Ernst & Young Rebrandback to blog
Established in 1989, Ernst & Young is a global leader in assurance, tax, transaction and advisory services. They help build trust and confidence in the capital markets and in economies the world over. This past July they decided to scrap not only their logo, but their name as well, changing to simply “EY”.
The decision to redesign the company’s logo is not surprising, as their peers like Deloitte and PriceWaterhouseCoopers recently rebranded as well, apparently in an attempt to distance themselves from any public memories of the financial market meltdown in the ‘00s. The previous logo (below left), while admittedly stodgy and old-fashioned, had fairly straightforward typography and an interlocking E and Y that always reminded me a little of a bar graph (below right). Not the most elegant treatment, but at least it showed a little imagination and represented some aspect of the business. It seems too often today, logo redesigns and company rebrands are more style than substance, and that’s a shame.
When analyzing corporate identities, I always look for some meaning behind the design and try to determine if the new mark better represents the company’s brand than the previous one. Try as I might, I cannot find any rationale behind this design.
The notch where the E and Y intersect is awkward at best, and the negative space created between the two letters is clunky and distracting (below).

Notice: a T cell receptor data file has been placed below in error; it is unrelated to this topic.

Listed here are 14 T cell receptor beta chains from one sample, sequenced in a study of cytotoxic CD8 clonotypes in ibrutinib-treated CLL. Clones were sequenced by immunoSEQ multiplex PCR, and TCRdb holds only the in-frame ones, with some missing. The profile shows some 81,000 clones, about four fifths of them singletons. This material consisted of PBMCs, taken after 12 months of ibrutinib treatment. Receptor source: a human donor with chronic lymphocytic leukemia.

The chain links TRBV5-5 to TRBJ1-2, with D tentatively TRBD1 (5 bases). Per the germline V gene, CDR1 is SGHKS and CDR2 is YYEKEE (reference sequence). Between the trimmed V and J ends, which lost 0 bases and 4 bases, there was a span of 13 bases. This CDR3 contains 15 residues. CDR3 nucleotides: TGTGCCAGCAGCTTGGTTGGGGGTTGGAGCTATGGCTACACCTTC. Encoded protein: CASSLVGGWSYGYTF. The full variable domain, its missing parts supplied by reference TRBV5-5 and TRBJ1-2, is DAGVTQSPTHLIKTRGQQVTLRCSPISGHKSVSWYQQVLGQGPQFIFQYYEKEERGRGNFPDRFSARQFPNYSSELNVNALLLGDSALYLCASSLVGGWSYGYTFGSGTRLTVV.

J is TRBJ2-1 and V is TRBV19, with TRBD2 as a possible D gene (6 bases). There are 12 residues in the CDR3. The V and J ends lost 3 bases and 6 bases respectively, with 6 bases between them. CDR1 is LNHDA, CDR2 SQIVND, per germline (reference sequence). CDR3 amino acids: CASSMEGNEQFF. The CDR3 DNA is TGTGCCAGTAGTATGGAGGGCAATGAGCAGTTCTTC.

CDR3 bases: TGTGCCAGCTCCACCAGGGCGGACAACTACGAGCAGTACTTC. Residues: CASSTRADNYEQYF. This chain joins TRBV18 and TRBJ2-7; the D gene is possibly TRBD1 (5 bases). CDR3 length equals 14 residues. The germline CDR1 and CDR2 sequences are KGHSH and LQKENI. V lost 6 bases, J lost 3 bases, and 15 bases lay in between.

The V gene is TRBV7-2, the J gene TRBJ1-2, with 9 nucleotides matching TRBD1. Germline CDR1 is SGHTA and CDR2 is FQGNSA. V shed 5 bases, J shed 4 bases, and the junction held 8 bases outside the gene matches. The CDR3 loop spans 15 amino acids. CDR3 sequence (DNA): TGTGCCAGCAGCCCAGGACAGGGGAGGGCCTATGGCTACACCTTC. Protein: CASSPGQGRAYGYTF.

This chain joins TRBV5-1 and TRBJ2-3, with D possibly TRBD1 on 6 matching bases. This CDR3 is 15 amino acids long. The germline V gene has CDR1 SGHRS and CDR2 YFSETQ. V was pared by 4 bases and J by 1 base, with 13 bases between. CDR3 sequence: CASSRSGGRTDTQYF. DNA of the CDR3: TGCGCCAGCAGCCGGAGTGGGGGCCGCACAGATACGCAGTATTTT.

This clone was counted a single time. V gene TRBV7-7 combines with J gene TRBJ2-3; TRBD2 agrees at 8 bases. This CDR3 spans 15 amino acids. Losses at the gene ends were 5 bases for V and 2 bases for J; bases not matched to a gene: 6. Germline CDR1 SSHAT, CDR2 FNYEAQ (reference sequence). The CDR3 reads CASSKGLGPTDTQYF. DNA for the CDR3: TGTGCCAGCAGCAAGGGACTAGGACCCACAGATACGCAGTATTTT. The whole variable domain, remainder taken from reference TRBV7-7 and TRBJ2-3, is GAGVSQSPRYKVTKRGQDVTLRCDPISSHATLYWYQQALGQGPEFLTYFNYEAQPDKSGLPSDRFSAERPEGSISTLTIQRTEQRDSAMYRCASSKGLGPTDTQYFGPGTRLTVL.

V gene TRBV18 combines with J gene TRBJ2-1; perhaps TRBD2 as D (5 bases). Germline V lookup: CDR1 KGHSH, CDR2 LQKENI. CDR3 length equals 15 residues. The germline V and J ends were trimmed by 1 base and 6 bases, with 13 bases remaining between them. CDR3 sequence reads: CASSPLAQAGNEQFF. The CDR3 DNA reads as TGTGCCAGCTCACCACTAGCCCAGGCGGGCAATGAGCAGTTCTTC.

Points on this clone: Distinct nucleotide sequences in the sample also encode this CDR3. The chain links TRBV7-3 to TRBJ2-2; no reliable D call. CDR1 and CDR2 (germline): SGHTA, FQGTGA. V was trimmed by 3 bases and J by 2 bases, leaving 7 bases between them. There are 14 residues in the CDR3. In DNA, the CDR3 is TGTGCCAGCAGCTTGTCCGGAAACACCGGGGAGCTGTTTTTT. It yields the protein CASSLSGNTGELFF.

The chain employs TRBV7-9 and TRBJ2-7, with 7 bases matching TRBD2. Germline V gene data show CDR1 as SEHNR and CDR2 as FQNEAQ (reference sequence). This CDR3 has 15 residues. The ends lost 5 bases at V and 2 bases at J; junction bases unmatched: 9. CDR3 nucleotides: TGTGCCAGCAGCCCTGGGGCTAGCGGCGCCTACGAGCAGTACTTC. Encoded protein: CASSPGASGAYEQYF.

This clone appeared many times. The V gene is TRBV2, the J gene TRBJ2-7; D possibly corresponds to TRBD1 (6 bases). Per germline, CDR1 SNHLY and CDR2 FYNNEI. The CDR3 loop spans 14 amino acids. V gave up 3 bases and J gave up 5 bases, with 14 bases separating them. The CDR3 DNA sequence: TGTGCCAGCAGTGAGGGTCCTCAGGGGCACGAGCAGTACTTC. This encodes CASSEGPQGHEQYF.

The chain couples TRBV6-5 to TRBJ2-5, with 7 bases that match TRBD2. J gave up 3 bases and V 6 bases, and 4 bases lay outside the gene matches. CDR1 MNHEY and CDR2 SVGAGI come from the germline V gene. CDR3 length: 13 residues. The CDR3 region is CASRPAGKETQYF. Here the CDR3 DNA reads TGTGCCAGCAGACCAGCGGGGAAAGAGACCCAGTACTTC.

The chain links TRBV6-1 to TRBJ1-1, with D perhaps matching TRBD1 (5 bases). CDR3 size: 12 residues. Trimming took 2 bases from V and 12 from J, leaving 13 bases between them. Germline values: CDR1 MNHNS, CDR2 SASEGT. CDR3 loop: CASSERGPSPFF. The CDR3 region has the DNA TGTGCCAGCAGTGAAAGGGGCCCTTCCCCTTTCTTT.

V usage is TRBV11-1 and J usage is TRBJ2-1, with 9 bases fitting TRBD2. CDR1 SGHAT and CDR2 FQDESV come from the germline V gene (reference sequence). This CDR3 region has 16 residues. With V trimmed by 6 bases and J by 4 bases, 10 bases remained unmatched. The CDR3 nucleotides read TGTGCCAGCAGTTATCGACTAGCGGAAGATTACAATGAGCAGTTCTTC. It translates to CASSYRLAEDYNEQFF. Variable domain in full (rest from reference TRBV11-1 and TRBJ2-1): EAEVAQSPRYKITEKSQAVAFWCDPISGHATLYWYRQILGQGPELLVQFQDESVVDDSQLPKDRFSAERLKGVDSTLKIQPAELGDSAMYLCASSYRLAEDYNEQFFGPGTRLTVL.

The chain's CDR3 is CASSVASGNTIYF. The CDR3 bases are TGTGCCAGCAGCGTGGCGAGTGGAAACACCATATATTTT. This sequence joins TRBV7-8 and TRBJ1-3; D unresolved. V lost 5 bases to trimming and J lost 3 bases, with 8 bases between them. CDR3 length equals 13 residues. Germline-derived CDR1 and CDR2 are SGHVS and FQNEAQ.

I wonder if they explored integrating the beam with the letters somehow. The choice of gray for the monogram is also puzzling, as it feels too soft and delicate for a company with big ambitions to be the number one accounting firm in the world. Choosing bold sans serif letters and coloring them a muted gray sends me a conflicting message. Perhaps a bolder color would better reflect their mission.
The beam icon was already in use before the rebrand (below left), so it makes some sense that they carried it into the new identity. However it looks disconnected here, appearing more like an afterthought than an integral part of the logo. I understand the beam as a metaphor for moving forward, increasing profit margins and “lighting the way” of progress, but here it seems too generic and reminds me more of Budget’s similar shape (below right). Martin, a theatrical lighting company, makes use of a very similar yellow beam-shape.
The choice of Interstate for the tagline typography is also a bit curious. While I’ve always liked this font by Tobias Frere-Jones, it feels a bit too out-dated for this new, “edgy” look (it was designed in the ’90s!). Use of this ubiquitous highway signage font (below) with the generic tagline “Building a Better Working World” brings to mind a construction or architectural firm more so than a financial services corporation, especially one of this caliber.
Overall this rebrand feels unresolved and uninspired to me, like an early draft or a rejected proposal. In an apparent attempt to simplify both their name and logo, I feel they missed an opportunity to do something really great, and perhaps show the world just how unique they are. I don’t think this new logo communicates the brand equity Ernst & Young has built over their 180 years of history, or where it wants to go into the future. It’s one thing to update your look to better reflect your positioning, but in this case it feels like a half-hearted attempt to look fresh and more like their competitors.
One last comment: To add insult to injury, EY also happens to be the name of a racy magazine featured teen boys. Yikes!
FINAL GRADE: D
About author: Scott Schiller is a Milwaukee-based art director, graphic designer, illustrator and fine artist. He has experience in corporate branding, logo design and marketing and advertising design. He is also an accomplished wildlife and pet portrait artist.